A friend called last night. He was extremely agitated. He’d made a mistake at work. His job requires working six and seven days a week. He isn’t able to exercise regularly. His sleep is impaired. Yes, my friend made a mistake at work, but what about his superiors who have allowed overwhelming responsibilities to be part of my friend’s job? He has to find balance in his life. I’ve been there. Daily I’m still there…trying to find balance. Some days I’m more successful than other days.
In 1709 Alexander Pope’s poem, “Essay on Criticism, Part II,” included these well known lines, “…To err is humane; to forgive, divine.” (In the early 18th century, “humane” was the accepted spelling for “human.”)
A pressman made a mistake in 1918, hence the Inverted Jenny. What reprimands did he receive when the discovery was made? And yet that mistake has had a divine influence on stamp collecting ever since.
And who was responsible for perforating Spanish stamps from 1865 to 1950 (That’s 85 years!) when the majority of those stamps were rather poorly centered? Who cares? The hunt for well-centered examples is an exciting challenge for collectors. And for me, those off-kilter stamps are simply fun to look at. Do you agree?
I hope my friend is feeling a bit better today. He’s an extraordinary individual, probably the most intelligent person I know. I hope he finds some of the joy that’s simply another dimension of our off-kilter mistakes. “…to forgive, divine.”
In the late 1980s and 1990s it was common for charities to solicit donations using direct mail campaigns that included pre-stamped return envelopes. The transportation coil stamps on the envelope above paid the then current 25-cent first class letter rate. This fund-raising tactic using ‘real’ stamps naturally grabbed my attention. It seemed new, different…and risky!
Looking through an accumulation of collection material recently, I came across a very similar, but much older, use of a ‘real’ stamp (the 2-cent “Empire State Express” issue from the Pan-American Exposition series) to pay for the mailed reply to another solicitation. Interestingly, a transportation stamp was also provided to cover mailing costs in the very early 1900s.
I’d be interested if anyone can provide additional information about this “Profitable Advertising” sample.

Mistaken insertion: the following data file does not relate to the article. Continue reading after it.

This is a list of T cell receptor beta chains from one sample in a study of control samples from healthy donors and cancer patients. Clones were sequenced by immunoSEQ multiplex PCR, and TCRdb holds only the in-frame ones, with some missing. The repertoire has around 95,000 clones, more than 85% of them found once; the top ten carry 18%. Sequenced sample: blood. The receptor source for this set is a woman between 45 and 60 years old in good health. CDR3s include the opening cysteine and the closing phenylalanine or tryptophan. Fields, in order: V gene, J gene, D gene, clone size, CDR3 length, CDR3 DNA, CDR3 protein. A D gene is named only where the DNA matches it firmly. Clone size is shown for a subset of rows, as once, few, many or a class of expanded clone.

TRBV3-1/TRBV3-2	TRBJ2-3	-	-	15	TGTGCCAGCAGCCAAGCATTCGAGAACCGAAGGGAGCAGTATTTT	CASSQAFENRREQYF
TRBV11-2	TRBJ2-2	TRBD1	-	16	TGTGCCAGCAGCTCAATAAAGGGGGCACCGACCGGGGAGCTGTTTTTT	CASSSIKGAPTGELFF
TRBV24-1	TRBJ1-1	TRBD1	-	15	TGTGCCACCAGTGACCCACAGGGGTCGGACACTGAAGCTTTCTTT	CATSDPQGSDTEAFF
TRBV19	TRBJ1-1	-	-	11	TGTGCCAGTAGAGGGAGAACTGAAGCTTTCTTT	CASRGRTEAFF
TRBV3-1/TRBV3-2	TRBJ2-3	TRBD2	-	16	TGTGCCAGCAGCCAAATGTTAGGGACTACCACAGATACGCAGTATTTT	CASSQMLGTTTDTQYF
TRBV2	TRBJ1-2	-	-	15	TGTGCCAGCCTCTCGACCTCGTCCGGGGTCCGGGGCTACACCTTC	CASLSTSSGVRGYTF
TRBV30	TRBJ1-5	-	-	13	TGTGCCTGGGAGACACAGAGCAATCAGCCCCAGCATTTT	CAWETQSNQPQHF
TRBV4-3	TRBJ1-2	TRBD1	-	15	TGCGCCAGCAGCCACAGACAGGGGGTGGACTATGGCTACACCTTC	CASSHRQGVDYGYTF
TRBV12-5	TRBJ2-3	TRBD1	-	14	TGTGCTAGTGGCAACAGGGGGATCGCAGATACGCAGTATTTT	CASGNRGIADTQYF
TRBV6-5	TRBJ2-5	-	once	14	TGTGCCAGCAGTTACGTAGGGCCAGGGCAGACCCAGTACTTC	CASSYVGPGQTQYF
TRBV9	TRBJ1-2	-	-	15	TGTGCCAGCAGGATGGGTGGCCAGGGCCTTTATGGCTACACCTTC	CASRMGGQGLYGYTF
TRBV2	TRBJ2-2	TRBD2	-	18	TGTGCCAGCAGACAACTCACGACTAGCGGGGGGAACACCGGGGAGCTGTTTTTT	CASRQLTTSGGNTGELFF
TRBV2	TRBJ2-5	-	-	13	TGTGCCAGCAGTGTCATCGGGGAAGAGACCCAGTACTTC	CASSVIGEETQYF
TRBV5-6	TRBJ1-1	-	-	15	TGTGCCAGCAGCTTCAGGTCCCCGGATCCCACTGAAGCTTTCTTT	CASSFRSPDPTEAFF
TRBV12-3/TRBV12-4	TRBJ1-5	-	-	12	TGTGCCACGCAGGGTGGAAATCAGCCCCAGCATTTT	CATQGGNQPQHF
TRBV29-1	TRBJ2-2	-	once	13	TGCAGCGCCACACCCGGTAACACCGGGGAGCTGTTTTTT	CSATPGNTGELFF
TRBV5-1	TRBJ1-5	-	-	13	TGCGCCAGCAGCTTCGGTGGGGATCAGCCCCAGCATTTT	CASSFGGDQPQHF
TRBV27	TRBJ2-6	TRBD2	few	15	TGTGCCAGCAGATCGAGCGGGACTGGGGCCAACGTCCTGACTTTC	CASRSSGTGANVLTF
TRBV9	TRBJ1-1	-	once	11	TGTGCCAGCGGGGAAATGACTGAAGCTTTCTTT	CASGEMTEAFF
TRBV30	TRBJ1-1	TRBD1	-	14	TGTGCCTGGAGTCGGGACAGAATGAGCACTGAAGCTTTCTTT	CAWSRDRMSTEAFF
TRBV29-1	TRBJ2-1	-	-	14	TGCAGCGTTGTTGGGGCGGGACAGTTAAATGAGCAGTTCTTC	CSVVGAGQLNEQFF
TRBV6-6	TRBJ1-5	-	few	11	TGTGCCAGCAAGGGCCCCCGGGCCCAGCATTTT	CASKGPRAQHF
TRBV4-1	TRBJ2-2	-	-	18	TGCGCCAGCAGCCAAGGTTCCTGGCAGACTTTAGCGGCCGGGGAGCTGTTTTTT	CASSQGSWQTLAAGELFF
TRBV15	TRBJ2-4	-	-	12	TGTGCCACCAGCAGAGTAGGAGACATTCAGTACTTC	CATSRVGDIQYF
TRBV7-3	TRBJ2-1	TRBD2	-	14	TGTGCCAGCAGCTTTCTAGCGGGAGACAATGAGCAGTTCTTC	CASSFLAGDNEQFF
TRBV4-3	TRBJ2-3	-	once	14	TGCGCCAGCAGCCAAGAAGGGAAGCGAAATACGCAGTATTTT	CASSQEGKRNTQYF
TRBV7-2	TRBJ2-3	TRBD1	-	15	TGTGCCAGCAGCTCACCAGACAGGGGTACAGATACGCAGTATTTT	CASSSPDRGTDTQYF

Stamp collecting began for me as a very young boy with the purple 3¢ Jefferson. It was a scheme of my Mom’s to keep me occupied with ‘busy work.’ She gave me envelopes from the day’s mail (where Jefferson reigned), safety scissors, paste, and cardboard. Cutting Mr. Jefferson from countless envelopes, slicing away perforations with abandon, pasting rows and rows of that bust on cardboard was stamp collecting to me. What a marvelous time I had!
The 3¢ Jefferson was part of the USPOD’s Presidential Issue definitive series (called ‘Prexies’ by many collectors) issued in 1938 that featured all 29 U.S. Presidents through Coolidge. The set also included two fractional-cent denominations with busts of Franklin and Martha Washington, and another featuring of the White House. Face values ranged from ½¢ to $5, so every possible postal usage was covered.
A national competition was held todetermine the design of the series, and the entry by Elaine Rawlinson, a New York artist, was selected. Her 1¢ rendering was based on a bust of Washington (right) by sculptor Jean-Antoine Houdon. The 3¢ Jefferson was also based on a bust by Houdon, with the die portrait engraved by Carl T. Arlt and the lettering by James T. Vail.
To my eyes now, the overall look of these stamps is bland, but as a child these disembodied heads and color varieties were mesmerizing. 1¢ and 2¢ versions also appeared on our mail, and very occasionally higher denominations. I was ‘happy as a clam’ with this busy work involving little colored heads.
The 3¢ Jefferson was the workhorse of first class mail from 1938 to 1954, when the 3¢ value from the 6th Bureau Issue was introduced. Will we ever see another stamp issued in a quantity of 138,000,000,000?
For much more info about The Prexies, I suggest a book with that title authored by Roland E. Rustad.
We all know about the Inverted Jenny…Right? But a few days ago I learned that the Jenny airplane really isn’t inverted!
What??? That’s right, it’s the red frame image on the stamp that’s upside down.
I’m not playing with you (and perhaps you already knew this), but here’s what I learned. The stamp’s two colors (red and blue) were intaglio printed one-at-a-time on a hand-operated Spider Press by the Bureau of Engraving and Printing (BEP). The red stamp frame design was printed first. That created stacks of paper sheets filled with red frames, but no blue airplanes. When the ink had dried on those sheets, they were reprinted in blue, again one-sheet-at-a-time, which added the Jenny airplane (a standard Curtiss JN-4) to the stamp image. It’s generally believed that mistakenly one of the red frame sheets was put on the press inverted. Voilà! A sheet of stamps with a plane apparently flying upside down was created. In reality, however, it was the frame design standing on its head. SO…we have either the famous ‘Inverted Frame’ stamp or the ‘Inverted Jenny.’ You, of course, know which name stuck.